After several weeks of hearing different views on the Common Core standards initiative, the Bradley County Commission's education committee decided to make a recommendation to state legislators against implementing Common Core.
Jeff Yarber from District 5 said, “No one will say (Common Core) is a great thing.” He pointed out that everyone liked certain parts but not necessarily the entire package. “Everyone has reservations, everyone has concerns...It's easier to put the brakes on now.”
Connie Wilson of District 2 said, “I would hate for us to throw all of it out when some of it works.”
Mr. Yarber said that the state should utilize the “good” parts of Common Core, but adapt them in a system that works for Tennessee. He said he is against any kind of “one-size fits all” program, and that local government should be able to decide what works best for local schools. He said, “You can't teach people in California the way you teach people in Tennessee. We can put together a program in Bradley County that fits Bradley County.”
For example, Vice Chairman Adam Lowe pointed out that in Bradley County not everyone wants Darwinism and Global Warming as the standards their children are to be tested on.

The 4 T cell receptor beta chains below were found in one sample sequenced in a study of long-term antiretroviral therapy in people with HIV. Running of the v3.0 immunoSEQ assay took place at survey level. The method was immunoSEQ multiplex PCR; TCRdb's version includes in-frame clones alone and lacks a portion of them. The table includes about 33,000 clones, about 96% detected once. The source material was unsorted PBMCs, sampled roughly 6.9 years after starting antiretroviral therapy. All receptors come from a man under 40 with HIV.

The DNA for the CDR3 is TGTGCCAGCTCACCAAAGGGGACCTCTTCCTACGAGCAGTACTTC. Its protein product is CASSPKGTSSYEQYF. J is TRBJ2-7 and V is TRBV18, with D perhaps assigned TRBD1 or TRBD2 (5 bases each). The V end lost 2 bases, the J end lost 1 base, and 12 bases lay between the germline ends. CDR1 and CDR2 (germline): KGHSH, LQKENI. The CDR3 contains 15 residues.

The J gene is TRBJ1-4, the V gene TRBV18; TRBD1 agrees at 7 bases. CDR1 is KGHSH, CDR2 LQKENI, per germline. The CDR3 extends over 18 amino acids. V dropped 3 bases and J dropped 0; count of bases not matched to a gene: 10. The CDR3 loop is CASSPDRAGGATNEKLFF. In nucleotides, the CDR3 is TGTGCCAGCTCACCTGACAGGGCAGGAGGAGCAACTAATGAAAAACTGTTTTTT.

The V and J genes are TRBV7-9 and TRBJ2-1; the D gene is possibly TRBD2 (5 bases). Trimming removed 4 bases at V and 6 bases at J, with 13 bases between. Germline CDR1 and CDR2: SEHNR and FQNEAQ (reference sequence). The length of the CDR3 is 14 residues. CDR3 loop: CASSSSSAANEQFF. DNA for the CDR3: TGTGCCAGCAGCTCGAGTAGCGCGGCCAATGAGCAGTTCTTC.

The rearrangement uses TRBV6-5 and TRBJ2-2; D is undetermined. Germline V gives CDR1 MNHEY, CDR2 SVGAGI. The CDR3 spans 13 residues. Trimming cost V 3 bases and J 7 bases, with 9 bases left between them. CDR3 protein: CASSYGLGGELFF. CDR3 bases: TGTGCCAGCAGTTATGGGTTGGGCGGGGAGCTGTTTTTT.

Jeff Morelock of District 3 said that new standards would not be a bad thing; he told of past scholarship recipients who did not know how to write and format a thank you letter.
Terry Caywood, from District 1, said many states are implementing Common Core because of the federal grant money that comes with it. Vice Chairman Lowe said Tennessee is currently in a unique position on this because of a waiver from the Obama administration to the No Child Left Behind Act. The waiver is giving the state a $4.3 billion grant for education, and the only requirement is that the Tennessee state legislature declare a system. There is, of course, pressure from the federal government to choose and implement Common Core, but as this is not specified in the waiver, Tennessee legislators are free to develop their own system and still receive the grant, he said.
Mr. Lowe said, “Our state legislature is going to take that up in the context of that grant if we want Common Core to be our standard.”
Immediately after the education committee meeting, in the meeting of the Bradley County Commission, a motion was also made to express to the school board and state legislators their opposition to tying teaching licensure to test scores.
Mr. Lowe said that for other professions, such as medicine and law, gross negligence was required for the state to take away a license. The committee agreed that teachers should be better protected. Commissioner Yarber said, “We have concerns about this ideology and we're asking the legislature to take action.”
The commission agreed that alone, students' low test scores should not be enough of a basis to take a license from a teacher.